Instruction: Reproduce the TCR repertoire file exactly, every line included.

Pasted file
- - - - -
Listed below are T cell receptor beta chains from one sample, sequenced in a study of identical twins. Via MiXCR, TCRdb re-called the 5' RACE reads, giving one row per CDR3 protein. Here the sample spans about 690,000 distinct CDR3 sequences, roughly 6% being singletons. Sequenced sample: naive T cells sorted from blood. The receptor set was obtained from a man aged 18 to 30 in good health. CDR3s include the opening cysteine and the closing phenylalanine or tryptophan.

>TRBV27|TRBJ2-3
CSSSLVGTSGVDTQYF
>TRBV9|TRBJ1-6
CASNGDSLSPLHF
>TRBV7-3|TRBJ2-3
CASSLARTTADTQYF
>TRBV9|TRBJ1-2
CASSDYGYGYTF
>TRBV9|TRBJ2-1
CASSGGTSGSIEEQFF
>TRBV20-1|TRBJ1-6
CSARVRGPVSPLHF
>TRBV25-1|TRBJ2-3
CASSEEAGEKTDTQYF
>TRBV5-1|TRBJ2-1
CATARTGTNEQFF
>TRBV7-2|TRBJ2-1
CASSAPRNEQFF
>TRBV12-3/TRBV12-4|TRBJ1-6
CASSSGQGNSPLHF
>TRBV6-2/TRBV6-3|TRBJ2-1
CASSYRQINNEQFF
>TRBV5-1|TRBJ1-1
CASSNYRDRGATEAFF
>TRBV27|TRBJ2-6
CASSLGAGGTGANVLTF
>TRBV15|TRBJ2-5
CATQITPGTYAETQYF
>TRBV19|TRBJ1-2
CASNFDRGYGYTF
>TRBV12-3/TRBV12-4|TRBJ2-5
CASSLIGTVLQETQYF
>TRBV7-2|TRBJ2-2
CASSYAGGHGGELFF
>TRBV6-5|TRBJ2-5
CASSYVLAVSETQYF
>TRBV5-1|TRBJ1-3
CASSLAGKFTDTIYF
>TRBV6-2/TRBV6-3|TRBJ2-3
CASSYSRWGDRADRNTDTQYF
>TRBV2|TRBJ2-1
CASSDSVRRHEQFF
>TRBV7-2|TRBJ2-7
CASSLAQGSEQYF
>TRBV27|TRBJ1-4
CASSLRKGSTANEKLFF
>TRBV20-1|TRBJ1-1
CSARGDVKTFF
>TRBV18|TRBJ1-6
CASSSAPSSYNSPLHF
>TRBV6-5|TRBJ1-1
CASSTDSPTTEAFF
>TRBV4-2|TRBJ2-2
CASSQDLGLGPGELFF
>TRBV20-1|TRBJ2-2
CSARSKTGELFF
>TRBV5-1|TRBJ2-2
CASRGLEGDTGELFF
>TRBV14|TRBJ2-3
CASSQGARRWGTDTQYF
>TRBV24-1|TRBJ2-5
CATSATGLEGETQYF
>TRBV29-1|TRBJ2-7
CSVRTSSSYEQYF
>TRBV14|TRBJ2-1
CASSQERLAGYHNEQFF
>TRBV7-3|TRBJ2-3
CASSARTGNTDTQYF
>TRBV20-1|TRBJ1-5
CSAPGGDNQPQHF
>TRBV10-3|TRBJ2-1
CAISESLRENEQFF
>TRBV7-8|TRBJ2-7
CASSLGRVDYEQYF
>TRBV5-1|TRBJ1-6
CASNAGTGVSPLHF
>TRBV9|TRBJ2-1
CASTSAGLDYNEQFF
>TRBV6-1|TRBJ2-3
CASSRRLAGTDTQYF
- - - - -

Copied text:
Listed below are T cell receptor beta chains from one sample, sequenced in a study of identical twins. Via MiXCR, TCRdb re-called the 5' RACE reads, giving one row per CDR3 protein. Here the sample spans about 690,000 distinct CDR3 sequences, roughly 6% being singletons. Sequenced sample: naive T cells sorted from blood. The receptor set was obtained from a man aged 18 to 30 in good health. CDR3s include the opening cysteine and the closing phenylalanine or tryptophan.

>TRBV27|TRBJ2-3
CSSSLVGTSGVDTQYF
>TRBV9|TRBJ1-6
CASNGDSLSPLHF
>TRBV7-3|TRBJ2-3
CASSLARTTADTQYF
>TRBV9|TRBJ1-2
CASSDYGYGYTF
>TRBV9|TRBJ2-1
CASSGGTSGSIEEQFF
>TRBV20-1|TRBJ1-6
CSARVRGPVSPLHF
>TRBV25-1|TRBJ2-3
CASSEEAGEKTDTQYF
>TRBV5-1|TRBJ2-1
CATARTGTNEQFF
>TRBV7-2|TRBJ2-1
CASSAPRNEQFF
>TRBV12-3/TRBV12-4|TRBJ1-6
CASSSGQGNSPLHF
>TRBV6-2/TRBV6-3|TRBJ2-1
CASSYRQINNEQFF
>TRBV5-1|TRBJ1-1
CASSNYRDRGATEAFF
>TRBV27|TRBJ2-6
CASSLGAGGTGANVLTF
>TRBV15|TRBJ2-5
CATQITPGTYAETQYF
>TRBV19|TRBJ1-2
CASNFDRGYGYTF
>TRBV12-3/TRBV12-4|TRBJ2-5
CASSLIGTVLQETQYF
>TRBV7-2|TRBJ2-2
CASSYAGGHGGELFF
>TRBV6-5|TRBJ2-5
CASSYVLAVSETQYF
>TRBV5-1|TRBJ1-3
CASSLAGKFTDTIYF
>TRBV6-2/TRBV6-3|TRBJ2-3
CASSYSRWGDRADRNTDTQYF
>TRBV2|TRBJ2-1
CASSDSVRRHEQFF
>TRBV7-2|TRBJ2-7
CASSLAQGSEQYF
>TRBV27|TRBJ1-4
CASSLRKGSTANEKLFF
>TRBV20-1|TRBJ1-1
CSARGDVKTFF
>TRBV18|TRBJ1-6
CASSSAPSSYNSPLHF
>TRBV6-5|TRBJ1-1
CASSTDSPTTEAFF
>TRBV4-2|TRBJ2-2
CASSQDLGLGPGELFF
>TRBV20-1|TRBJ2-2
CSARSKTGELFF
>TRBV5-1|TRBJ2-2
CASRGLEGDTGELFF
>TRBV14|TRBJ2-3
CASSQGARRWGTDTQYF
>TRBV24-1|TRBJ2-5
CATSATGLEGETQYF
>TRBV29-1|TRBJ2-7
CSVRTSSSYEQYF
>TRBV14|TRBJ2-1
CASSQERLAGYHNEQFF
>TRBV7-3|TRBJ2-3
CASSARTGNTDTQYF
>TRBV20-1|TRBJ1-5
CSAPGGDNQPQHF
>TRBV10-3|TRBJ2-1
CAISESLRENEQFF
>TRBV7-8|TRBJ2-7
CASSLGRVDYEQYF
>TRBV5-1|TRBJ1-6
CASNAGTGVSPLHF
>TRBV9|TRBJ2-1
CASTSAGLDYNEQFF
>TRBV6-1|TRBJ2-3
CASSRRLAGTDTQYF